03/09 Syracuse versus Cincinnati – I have notes on this game, but won’t use most of them. These profiles get too long with three players and two game recaps each. Melo had 0 blocks and 2 goal-tends in his last game of the season, before sitting due to non-disclosed eligibilty issues.
03/08 Illinois vs Iowa – Despite tallying a highly efficient 18 points in 35 minutes, Meyers Leonard’s college career ended in this 61 to 64 Big Ten Tourney defeat. Leonard converted 9 of 11 field goals and never turned the ball over, complimenting his six rebounds, two blocks & two assists. His size & length immediately jump out, and the announcers described him as “one of the most athletic seven-footers you’ll see”. He scored twice rolling off a pick, a natural ability given his athleticism, and also scored twice from the block, including a righty hook shot. His most skilled possession occurred with a three-dribble drive from outside the three point line, that combined with a little shimmy, ended with a soft bank shot. During the first half, Leonard played very physically at both ends of the court, clearing out space on the defensive boards and establishing deep position on offense. In the second half though, he visibly wore down and Iowa moved him around at will, as Leonard grabbed only one defensive rebound while Iowa dominated, securing 12 of their 14 offensive boards. He did not attempt a field goal in the final ten mintues, and on one possession, he bit on a pump fake and fouled the shooter hard, appearing extremely frustrated afterwards. Throughout the entire game, his help rotations seemed a half-step slow, and Iowa’s bigs netted a few easy transition layups as Leonard trotted down court.
03/13 – Mississippi State vs UMass – In this double-overtime opening game of the NIT, Moultrie tallied 34 points, 6 rebounds and 3 assists on 63% true shooting, as his collegiate career ended in a 96 to 101 loss. The game was played loose and fast, with the announcers discussing the “shirts & skins” feel and how the team’s “can get about any shot they want.” Offensively, his most effective moments came in transition, including three alley-oop finishes. He converted two of five from long-distance and displayed strong face-up ability, particularly going right, including a flashy spin move to get to the basket. His post offense lacked, scoring on only one of four attempts with his back to the basket, relying strictly on drop-steps and left-handed hook shots. In contrast to his assists, two turnovers resulted from wild passes nowhere within reach of the intended recipient. Perhaps fault for his non-existent defensive intensity lies with playing 49 minutes, but my notes include the words: lazy, disinterested, non-chalant, sad, half-hearted, etc.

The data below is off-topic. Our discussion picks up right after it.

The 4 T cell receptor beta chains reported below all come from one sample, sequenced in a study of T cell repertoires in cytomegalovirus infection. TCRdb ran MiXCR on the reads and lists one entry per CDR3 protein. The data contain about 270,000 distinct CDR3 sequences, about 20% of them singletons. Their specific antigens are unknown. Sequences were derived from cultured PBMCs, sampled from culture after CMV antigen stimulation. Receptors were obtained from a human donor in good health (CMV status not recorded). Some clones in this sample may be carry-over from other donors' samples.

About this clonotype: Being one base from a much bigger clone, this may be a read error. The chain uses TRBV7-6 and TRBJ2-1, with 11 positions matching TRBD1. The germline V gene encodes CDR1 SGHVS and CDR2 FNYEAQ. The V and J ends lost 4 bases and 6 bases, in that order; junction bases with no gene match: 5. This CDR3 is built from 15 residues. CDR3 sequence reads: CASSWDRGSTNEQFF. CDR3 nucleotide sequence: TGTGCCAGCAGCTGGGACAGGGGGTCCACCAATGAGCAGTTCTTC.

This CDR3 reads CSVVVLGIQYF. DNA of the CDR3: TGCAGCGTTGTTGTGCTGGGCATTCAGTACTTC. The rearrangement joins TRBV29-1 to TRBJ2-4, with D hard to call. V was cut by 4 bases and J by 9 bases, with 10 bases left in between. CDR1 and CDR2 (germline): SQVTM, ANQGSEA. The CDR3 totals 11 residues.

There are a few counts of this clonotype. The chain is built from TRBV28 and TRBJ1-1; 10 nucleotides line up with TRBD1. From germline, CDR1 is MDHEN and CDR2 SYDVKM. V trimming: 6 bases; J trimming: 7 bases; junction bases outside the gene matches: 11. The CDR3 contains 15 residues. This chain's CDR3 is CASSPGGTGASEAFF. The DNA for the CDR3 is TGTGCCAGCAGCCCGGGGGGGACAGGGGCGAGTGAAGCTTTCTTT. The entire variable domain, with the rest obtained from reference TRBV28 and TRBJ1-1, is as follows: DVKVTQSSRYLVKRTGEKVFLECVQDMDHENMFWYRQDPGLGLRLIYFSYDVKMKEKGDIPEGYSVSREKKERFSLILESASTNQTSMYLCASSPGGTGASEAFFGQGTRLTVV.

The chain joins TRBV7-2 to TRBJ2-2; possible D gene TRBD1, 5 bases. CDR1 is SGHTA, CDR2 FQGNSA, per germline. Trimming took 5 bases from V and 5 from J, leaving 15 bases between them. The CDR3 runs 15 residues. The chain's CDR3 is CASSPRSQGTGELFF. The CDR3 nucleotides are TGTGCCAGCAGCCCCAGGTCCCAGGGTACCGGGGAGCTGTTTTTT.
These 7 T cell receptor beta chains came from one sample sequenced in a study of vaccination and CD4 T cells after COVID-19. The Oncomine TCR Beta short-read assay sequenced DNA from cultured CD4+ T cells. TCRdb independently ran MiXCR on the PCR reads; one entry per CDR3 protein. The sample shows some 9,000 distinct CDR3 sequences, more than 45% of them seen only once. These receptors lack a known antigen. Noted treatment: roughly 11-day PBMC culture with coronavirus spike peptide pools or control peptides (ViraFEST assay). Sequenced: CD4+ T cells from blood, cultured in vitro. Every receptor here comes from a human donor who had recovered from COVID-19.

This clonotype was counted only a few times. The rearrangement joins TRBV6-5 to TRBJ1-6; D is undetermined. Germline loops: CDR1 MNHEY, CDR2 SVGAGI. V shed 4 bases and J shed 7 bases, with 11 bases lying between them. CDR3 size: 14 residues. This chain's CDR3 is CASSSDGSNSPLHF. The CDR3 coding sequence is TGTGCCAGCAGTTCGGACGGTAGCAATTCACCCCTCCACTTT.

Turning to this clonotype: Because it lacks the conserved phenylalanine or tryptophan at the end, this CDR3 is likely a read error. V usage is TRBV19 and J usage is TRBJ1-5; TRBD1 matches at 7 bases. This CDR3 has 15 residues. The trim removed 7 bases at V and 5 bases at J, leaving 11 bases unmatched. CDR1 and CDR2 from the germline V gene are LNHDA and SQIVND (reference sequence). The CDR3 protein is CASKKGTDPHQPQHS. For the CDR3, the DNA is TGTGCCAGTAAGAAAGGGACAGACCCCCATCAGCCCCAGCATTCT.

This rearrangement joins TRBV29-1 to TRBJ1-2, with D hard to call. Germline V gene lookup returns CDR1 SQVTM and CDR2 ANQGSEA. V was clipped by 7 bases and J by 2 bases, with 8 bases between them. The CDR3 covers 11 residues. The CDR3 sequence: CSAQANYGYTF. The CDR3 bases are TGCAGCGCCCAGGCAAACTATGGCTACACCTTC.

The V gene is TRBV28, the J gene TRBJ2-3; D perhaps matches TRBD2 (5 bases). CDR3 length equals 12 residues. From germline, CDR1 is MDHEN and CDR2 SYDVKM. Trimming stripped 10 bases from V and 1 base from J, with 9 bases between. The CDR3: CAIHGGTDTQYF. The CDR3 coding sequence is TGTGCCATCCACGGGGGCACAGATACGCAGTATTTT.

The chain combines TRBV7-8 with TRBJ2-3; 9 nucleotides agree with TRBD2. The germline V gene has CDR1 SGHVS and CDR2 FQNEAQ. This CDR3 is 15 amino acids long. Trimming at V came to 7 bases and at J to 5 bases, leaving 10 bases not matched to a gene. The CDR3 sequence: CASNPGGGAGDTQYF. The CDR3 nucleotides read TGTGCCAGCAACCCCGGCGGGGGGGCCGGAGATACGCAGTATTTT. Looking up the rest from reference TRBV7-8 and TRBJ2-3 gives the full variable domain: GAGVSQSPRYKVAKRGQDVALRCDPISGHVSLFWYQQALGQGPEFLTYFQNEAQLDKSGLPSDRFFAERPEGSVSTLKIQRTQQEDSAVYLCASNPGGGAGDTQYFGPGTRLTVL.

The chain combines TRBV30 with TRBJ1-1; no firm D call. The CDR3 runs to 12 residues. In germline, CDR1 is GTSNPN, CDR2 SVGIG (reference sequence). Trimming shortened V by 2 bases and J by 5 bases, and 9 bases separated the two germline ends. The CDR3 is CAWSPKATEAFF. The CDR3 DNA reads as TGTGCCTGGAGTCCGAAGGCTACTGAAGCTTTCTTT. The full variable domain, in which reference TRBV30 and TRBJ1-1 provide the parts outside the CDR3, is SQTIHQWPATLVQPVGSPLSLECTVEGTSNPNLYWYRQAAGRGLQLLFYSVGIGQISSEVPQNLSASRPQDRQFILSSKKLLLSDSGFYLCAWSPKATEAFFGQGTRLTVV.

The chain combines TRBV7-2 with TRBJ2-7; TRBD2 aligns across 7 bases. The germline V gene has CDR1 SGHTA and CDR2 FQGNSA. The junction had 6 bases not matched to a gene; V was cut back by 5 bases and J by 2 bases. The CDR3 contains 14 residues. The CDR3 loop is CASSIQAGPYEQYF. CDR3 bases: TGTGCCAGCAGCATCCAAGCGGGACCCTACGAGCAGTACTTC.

03/08 -Mississippi State vs Georgia – I also have notes on this game, but won’t elaborate. Moultrie posted 7 points, 8 rebounds and 0 assists on 31% true shooting as his SEC tourney run ended. Not much worked for him, particularly from the block, where he converted 1 of 5. Facing the basket is his bread-and-butter.
Summary: My inclination is that the Cavs shouldn’t make an effort to trade up for any of these players, and Festus Ezeli at #33 is supreme value.
Moultrie reminds me of JJ Hickson; an explosively athletic power forward fairly well versed in scoring points and grabbing rebounds, but less accomplished at ummmm…playing winning basketball. Watching him play defense is not impressive, and it is hard to fathom how he only blocked 23 shots in nearly 1100 minutes against theNCAA’s 273rd most difficult out-of-conference schedule (according to kenpom.com). For a quick statistical comparison of 19 year old JJ Hickson to 21 year old Arnett Moultrie, here’s a table. Very similar in alot of ways, and both also carry defensive shortfalls.
At the college level, Meyers Leonard’s size & agility allow him to frequently leave his imprint on a game, but in the NBA, those traits alone won’t be sufficient. After one defensive rebound bounced off his head in the Iowa game, I noted that his ability to operate within the “flow” of the game – his intrinsic anticipation of “what comes next?” seemed limited. This will need to improve with time, as will his conditioning and apparently, his confidence & maturity. As of today, I prefer Leonard of these three big men however. While not a sure thing; his combo of age, size, athleticism and production makes him the best prospect.
Melo is basically only really exceptional at shot blocking, and it’s not always a skill that translates well to the NBA. Also, there’s a tendency for him to make bone-headed mistakes. Best guess as to his place in the NBA is an the starter on a sub-par team or a back-up on a strong one.
Next week, I’ll post profiles including: Royce White, Draymond Green, Moe Harkless, Doron Lamb and Darius Miller. Who do I like? Stay tuned…